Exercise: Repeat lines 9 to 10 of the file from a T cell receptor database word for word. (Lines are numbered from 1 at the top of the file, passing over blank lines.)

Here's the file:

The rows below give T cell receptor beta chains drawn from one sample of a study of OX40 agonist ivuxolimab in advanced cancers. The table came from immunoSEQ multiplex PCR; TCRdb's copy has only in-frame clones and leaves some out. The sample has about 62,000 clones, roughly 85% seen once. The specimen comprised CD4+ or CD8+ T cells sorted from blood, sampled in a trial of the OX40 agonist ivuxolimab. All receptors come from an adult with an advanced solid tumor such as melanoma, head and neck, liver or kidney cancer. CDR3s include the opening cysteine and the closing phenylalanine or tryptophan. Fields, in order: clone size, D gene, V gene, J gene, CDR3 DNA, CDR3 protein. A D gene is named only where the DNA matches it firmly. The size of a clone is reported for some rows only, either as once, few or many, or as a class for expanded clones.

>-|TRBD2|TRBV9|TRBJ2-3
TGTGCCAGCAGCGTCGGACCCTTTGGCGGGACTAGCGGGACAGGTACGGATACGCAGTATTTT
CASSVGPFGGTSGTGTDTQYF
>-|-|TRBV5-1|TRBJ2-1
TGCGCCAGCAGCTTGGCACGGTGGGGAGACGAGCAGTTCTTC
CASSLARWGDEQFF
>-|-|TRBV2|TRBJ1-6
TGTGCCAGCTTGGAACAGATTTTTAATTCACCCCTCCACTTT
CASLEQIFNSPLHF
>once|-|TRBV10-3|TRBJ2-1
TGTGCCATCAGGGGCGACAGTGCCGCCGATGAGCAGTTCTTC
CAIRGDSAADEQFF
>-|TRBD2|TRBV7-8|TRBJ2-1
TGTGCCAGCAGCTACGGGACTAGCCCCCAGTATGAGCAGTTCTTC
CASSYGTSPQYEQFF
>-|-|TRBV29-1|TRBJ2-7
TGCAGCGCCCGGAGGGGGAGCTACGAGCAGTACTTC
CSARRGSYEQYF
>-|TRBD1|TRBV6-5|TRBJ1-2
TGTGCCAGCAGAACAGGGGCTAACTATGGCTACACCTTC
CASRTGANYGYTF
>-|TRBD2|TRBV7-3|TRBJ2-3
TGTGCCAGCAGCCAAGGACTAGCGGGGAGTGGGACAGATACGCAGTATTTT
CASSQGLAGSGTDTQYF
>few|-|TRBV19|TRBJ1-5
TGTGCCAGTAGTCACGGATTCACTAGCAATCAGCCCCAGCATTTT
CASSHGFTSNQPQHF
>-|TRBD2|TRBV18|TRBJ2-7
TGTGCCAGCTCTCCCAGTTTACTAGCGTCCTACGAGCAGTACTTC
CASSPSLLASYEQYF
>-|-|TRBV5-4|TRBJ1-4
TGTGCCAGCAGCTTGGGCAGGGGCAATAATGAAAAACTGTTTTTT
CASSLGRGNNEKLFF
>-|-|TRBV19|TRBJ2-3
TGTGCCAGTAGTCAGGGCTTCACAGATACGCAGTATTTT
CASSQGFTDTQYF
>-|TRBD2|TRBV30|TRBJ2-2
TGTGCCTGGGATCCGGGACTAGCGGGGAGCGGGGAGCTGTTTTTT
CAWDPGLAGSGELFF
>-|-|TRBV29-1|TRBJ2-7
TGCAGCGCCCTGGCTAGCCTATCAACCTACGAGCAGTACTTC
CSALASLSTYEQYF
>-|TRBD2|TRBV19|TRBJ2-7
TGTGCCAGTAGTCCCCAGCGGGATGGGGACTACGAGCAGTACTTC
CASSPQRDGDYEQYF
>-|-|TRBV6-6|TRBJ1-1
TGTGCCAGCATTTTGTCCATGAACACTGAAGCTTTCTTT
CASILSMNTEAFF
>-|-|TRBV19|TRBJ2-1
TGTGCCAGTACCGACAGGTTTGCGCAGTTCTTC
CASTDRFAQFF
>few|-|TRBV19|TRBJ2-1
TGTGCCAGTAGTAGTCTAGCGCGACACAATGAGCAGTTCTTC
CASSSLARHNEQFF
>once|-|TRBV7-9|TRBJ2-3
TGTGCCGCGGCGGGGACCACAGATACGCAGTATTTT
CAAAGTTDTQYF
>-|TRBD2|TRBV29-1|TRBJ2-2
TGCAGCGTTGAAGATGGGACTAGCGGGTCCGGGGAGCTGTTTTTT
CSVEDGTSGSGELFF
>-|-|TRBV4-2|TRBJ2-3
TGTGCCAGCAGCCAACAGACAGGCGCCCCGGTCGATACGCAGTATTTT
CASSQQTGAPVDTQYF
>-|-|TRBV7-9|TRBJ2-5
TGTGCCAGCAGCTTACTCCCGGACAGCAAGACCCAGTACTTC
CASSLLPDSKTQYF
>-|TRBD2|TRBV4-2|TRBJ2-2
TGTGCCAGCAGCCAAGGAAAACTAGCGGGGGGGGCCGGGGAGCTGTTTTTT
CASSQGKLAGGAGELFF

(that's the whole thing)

TGTGCCAGCTTGGAACAGATTTTTAATTCACCCCTCCACTTT
CASLEQIFNSPLHF